Books That Caught Our Eye

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DragonLegendsAt Mailbox Monday we encourage participants to not only share the books they received, but to check out the books others have received.

Every Wednesday we will each share two books that caught our eye from that week’s Mailbox Monday.

We encourage you to share the books that caught your eye in the comments.

Serena

Live Lagom by Anna Brones @ Readerbuzz.

An inviting exploration of “the new hygge”: the Swedish concept of lagom–finding balance in moderation–featuring inspiration and practical advice on how to find a happy medium in life, home, work, and health.

From home design and work-life balance, to personal well-being and environmental sustainability, author Anna Brones presents valuable Swedish-inspired tips and actionable ways to create a more intentional, healthy lifestyle. Instead of thinking about how we can work less, lagom teaches us to think about how we can work better. Lagom at home is about finding balance between aesthetics and function, focusing on simplicity, light, and open spaces. Health and wellness in lagom is a holistic approach for the body and mind–including connecting more in person, caring for self, managing stress, keeping active, and embacing enjoyment in daily routine. Live Lagom inspires us to slow down and find happiness in everyday balance.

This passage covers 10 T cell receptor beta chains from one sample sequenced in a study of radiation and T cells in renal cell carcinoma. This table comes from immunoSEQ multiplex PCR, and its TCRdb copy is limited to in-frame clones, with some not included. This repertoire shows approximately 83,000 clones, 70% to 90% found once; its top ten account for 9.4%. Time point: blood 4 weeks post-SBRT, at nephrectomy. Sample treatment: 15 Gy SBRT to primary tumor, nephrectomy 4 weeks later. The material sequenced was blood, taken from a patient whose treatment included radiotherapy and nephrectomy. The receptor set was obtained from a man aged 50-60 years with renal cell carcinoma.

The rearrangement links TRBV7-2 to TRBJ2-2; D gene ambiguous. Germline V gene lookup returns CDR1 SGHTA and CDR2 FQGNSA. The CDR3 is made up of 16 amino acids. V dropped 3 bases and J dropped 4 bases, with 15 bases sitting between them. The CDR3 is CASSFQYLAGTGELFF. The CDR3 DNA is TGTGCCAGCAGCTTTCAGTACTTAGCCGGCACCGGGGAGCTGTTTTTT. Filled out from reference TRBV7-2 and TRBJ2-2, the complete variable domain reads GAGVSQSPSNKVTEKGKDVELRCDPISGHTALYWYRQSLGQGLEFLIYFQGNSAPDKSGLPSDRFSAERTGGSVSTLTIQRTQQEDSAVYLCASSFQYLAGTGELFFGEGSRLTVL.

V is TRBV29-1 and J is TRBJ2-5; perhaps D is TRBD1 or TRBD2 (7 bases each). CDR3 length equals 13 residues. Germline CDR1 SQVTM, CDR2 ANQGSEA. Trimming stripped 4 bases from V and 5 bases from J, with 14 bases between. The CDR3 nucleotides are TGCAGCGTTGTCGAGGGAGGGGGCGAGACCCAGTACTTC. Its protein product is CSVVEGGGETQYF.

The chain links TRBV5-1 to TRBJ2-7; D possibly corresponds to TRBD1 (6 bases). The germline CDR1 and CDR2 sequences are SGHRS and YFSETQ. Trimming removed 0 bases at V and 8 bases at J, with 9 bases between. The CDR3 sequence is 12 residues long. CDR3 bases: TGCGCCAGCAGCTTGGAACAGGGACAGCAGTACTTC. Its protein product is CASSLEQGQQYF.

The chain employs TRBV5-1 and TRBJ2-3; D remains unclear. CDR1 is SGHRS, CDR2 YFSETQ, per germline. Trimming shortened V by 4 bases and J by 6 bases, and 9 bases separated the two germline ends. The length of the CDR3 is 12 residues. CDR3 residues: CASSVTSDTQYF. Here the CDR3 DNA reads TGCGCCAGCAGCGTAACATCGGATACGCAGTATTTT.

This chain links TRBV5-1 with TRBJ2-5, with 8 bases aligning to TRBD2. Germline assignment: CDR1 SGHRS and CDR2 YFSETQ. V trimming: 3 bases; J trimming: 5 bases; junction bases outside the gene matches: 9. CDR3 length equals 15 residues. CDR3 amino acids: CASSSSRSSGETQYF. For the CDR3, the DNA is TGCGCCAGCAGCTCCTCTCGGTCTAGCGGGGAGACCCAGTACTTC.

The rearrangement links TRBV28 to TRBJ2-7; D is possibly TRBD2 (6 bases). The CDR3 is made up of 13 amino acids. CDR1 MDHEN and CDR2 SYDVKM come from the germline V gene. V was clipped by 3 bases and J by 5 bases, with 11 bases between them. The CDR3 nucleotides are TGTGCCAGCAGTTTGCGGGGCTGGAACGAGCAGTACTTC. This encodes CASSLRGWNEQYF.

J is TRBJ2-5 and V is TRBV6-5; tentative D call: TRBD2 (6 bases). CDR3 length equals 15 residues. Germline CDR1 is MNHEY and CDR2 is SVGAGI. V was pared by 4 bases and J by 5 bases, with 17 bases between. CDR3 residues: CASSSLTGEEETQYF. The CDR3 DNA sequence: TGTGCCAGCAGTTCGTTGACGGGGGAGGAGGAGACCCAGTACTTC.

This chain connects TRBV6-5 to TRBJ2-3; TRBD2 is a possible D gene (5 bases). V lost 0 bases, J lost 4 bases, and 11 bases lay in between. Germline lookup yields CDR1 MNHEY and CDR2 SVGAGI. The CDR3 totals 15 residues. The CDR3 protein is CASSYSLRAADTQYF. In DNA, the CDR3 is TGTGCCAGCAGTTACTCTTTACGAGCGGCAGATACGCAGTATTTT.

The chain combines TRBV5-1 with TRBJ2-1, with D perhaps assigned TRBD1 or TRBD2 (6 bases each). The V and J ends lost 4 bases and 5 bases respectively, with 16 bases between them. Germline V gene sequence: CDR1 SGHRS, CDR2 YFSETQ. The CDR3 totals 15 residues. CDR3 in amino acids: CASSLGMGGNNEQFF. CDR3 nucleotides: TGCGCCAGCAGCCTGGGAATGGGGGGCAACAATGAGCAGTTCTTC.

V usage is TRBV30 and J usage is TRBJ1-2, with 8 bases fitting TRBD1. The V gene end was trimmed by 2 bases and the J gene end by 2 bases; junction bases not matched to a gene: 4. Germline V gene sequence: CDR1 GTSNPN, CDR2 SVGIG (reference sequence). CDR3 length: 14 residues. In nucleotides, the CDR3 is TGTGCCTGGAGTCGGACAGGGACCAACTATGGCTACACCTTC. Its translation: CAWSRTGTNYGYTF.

“I’m part Swedish, so this appeals to me.”

——–

Hoax: A History of Deception: 5,000 Years of Fakes, Forgeries, and Fallacies by Ian Tattersall @ The Bookworm.

An entertaining collection of the most audacious and underhanded deceptions in the history of mankind, from sacred relics to financial schemes to fake art, music, and identities.

World history is littered with tall tales and those who have fallen for them. Ian Tattersall, a curator emeritus at the American Museum of Natural History, has teamed up with Peter Névraumont to tell this anti-history of the world, in which Michelangelo fakes a masterpiece; Arctic explorers seek an entrance into a hollow Earth; a Shakespeare tragedy is “rediscovered”; a financial scheme inspires Charles Ponzi; a spirit photographer snaps Abraham Lincoln’s ghost; people can survive ingesting only air and sunshine; Edgar Allen Poe is the forefather of fake news; and the first human was not only British but played cricket.

Told chronologically, HOAX begins with the first documented announcement of the end of the world in 2800 BC and winds its way through controversial tales such as the Loch Ness Monster and the Shroud of Turin, past proven fakes such as the Thomas Jefferson’s ancient wine and the Davenport Tablets built by a lost race, and explores bald-faced lies in the worlds of art, science, literature, journalism, and finance.

“This sounds fascinating. I love these kinds of books.”

Leslie

Back Talk by Danielle Lazarin at BermudaOnion’s Weblog.